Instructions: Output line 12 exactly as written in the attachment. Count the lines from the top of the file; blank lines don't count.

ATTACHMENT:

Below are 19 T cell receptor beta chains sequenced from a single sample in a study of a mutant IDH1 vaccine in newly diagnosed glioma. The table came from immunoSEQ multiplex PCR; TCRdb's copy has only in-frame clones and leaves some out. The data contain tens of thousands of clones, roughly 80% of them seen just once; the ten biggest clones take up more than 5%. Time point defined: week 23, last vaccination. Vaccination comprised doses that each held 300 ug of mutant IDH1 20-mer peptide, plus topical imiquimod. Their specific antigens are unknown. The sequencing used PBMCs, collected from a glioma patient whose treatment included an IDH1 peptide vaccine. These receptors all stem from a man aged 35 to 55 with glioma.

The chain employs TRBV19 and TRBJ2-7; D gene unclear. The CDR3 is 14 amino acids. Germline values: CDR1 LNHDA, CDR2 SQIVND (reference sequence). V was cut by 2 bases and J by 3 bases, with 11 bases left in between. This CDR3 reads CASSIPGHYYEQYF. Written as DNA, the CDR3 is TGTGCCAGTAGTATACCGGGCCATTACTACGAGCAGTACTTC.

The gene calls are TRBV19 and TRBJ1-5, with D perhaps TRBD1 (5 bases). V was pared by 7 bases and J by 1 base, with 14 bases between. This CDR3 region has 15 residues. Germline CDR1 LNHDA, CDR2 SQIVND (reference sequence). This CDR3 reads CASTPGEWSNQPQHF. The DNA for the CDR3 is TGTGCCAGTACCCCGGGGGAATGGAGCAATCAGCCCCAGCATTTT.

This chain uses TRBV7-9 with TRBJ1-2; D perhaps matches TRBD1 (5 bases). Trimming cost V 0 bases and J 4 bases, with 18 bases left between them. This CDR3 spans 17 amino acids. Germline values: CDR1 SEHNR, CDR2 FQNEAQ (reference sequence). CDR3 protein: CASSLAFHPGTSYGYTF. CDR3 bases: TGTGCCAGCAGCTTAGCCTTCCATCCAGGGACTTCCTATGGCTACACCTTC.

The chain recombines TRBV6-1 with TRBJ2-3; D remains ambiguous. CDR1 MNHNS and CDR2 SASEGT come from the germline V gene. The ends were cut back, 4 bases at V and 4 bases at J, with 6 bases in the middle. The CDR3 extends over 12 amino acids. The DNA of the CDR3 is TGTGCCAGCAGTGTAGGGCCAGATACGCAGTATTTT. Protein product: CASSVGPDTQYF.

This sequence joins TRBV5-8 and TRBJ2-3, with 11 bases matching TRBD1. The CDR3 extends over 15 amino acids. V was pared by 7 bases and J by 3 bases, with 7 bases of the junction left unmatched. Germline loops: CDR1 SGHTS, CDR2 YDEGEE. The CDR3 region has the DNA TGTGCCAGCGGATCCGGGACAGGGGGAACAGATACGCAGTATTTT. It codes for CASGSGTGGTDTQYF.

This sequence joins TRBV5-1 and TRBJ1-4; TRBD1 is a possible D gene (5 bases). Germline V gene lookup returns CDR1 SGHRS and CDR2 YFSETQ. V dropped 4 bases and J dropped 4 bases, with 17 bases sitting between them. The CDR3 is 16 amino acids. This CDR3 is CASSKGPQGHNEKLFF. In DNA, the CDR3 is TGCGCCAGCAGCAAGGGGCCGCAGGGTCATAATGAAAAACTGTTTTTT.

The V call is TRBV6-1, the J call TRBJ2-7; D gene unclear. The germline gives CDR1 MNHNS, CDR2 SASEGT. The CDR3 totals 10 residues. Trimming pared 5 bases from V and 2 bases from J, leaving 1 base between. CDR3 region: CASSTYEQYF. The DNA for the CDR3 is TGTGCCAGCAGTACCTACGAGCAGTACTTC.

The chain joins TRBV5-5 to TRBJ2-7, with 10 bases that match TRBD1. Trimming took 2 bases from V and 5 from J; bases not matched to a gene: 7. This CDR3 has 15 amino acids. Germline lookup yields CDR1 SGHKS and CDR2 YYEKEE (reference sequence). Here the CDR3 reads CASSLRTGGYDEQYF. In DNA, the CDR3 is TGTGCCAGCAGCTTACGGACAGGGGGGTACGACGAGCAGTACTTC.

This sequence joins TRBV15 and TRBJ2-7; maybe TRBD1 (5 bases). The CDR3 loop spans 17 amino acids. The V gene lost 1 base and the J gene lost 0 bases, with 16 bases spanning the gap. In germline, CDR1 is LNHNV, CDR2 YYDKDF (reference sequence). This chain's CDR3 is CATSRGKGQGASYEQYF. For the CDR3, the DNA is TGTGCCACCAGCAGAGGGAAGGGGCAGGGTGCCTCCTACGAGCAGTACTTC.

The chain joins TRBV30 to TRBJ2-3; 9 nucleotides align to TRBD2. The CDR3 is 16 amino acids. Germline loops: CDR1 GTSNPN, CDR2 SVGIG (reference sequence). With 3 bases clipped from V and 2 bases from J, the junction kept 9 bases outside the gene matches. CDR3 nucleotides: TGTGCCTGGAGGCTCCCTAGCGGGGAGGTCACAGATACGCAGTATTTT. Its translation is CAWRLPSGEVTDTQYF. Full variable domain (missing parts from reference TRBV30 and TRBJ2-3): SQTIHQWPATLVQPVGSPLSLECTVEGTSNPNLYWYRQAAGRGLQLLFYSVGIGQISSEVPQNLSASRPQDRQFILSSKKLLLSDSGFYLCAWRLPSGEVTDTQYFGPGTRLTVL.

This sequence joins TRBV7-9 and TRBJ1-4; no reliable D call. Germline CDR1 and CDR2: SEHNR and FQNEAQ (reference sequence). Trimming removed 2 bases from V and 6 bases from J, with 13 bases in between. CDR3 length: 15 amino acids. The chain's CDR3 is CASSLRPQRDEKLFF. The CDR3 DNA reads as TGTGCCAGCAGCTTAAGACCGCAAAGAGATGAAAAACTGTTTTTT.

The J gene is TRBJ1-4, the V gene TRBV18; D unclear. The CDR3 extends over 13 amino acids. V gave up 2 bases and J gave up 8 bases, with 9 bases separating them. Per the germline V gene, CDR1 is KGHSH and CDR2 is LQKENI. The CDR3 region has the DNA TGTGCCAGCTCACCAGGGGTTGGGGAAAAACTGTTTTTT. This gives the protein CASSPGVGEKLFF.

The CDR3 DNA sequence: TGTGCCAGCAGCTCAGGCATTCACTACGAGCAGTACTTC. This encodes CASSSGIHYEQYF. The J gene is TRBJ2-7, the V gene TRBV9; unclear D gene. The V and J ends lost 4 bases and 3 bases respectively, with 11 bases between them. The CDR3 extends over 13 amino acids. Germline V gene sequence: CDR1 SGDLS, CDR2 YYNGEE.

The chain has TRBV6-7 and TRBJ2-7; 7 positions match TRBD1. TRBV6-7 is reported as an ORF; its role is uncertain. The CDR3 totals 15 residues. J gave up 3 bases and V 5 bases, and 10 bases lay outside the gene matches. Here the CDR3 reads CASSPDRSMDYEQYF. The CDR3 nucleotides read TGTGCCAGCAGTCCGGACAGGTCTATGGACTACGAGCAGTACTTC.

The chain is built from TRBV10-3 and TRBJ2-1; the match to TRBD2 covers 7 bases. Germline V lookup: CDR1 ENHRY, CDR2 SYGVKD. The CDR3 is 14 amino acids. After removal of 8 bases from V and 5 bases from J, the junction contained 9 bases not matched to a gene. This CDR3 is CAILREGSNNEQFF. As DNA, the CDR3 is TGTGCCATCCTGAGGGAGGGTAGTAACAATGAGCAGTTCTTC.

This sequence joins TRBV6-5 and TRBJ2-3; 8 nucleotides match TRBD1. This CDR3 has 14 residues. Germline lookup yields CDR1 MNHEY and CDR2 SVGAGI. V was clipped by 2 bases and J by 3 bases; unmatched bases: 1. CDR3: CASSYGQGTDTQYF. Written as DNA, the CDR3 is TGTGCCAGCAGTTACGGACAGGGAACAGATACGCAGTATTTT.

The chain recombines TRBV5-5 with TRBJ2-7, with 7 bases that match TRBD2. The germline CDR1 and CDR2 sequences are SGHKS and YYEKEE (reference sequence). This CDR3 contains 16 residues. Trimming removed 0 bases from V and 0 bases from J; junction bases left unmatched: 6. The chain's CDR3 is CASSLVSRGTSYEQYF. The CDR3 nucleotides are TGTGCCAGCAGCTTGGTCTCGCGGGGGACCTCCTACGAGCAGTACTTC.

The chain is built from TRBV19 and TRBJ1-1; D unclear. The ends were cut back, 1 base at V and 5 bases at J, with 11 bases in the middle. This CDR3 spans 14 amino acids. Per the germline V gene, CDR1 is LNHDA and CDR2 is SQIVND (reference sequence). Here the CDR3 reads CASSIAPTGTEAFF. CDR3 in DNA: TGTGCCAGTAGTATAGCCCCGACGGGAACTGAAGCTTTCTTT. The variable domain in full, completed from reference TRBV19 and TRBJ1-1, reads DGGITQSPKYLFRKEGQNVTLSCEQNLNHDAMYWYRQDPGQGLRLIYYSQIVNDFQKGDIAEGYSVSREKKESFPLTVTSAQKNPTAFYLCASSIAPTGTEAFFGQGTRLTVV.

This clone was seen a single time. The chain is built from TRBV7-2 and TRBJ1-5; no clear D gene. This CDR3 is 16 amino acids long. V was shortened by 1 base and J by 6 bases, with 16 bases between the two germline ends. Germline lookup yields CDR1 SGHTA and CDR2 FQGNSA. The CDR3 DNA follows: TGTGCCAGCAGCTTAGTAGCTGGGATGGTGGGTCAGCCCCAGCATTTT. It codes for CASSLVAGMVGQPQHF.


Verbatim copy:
This sequence joins TRBV7-9 and TRBJ1-4; no reliable D call. Germline CDR1 and CDR2: SEHNR and FQNEAQ (reference sequence). Trimming removed 2 bases from V and 6 bases from J, with 13 bases in between. CDR3 length: 15 amino acids. The chain's CDR3 is CASSLRPQRDEKLFF. The CDR3 DNA reads as TGTGCCAGCAGCTTAAGACCGCAAAGAGATGAAAAACTGTTTTTT.